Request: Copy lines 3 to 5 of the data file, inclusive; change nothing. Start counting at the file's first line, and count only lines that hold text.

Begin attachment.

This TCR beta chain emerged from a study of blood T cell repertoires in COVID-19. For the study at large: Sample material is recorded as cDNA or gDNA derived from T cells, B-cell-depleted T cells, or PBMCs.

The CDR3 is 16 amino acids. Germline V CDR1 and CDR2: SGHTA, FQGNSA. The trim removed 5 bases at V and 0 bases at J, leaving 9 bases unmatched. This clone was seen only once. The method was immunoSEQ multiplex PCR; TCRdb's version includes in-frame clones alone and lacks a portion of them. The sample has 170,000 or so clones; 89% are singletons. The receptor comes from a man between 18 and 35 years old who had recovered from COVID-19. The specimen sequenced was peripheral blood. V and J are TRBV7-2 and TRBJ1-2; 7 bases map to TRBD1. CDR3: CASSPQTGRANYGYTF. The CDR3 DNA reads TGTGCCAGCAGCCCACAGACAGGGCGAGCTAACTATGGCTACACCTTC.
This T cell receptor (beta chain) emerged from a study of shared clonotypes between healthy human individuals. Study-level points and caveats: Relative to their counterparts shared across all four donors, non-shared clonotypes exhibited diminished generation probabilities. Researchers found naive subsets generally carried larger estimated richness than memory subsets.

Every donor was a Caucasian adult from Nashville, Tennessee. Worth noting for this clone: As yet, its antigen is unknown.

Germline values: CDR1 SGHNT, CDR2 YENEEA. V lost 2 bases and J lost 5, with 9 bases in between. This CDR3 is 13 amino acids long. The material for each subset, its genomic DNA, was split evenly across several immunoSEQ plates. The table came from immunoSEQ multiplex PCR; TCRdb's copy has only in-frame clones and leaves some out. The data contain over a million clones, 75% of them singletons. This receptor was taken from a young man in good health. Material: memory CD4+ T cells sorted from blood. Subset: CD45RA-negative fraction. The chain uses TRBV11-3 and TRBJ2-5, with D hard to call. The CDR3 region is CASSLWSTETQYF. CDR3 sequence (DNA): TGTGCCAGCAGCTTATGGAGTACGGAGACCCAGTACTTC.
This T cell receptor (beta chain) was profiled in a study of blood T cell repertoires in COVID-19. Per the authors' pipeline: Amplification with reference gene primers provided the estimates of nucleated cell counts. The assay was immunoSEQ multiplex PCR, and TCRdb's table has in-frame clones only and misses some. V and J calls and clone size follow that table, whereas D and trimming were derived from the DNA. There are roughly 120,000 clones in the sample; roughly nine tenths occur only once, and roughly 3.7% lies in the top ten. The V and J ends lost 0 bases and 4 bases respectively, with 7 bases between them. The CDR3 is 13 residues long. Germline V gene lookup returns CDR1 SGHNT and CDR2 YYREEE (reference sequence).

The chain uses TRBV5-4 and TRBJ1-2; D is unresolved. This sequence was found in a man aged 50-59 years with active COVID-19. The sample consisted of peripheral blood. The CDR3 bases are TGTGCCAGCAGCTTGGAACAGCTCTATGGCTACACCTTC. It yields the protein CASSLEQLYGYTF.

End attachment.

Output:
This T cell receptor (beta chain) emerged from a study of shared clonotypes between healthy human individuals. Study-level points and caveats: Relative to their counterparts shared across all four donors, non-shared clonotypes exhibited diminished generation probabilities. Researchers found naive subsets generally carried larger estimated richness than memory subsets.

Every donor was a Caucasian adult from Nashville, Tennessee. Worth noting for this clone: As yet, its antigen is unknown.

Germline values: CDR1 SGHNT, CDR2 YENEEA. V lost 2 bases and J lost 5, with 9 bases in between. This CDR3 is 13 amino acids long. The material for each subset, its genomic DNA, was split evenly across several immunoSEQ plates. The table came from immunoSEQ multiplex PCR; TCRdb's copy has only in-frame clones and leaves some out. The data contain over a million clones, 75% of them singletons. This receptor was taken from a young man in good health. Material: memory CD4+ T cells sorted from blood. Subset: CD45RA-negative fraction. The chain uses TRBV11-3 and TRBJ2-5, with D hard to call. The CDR3 region is CASSLWSTETQYF. CDR3 sequence (DNA): TGTGCCAGCAGCTTATGGAGTACGGAGACCCAGTACTTC.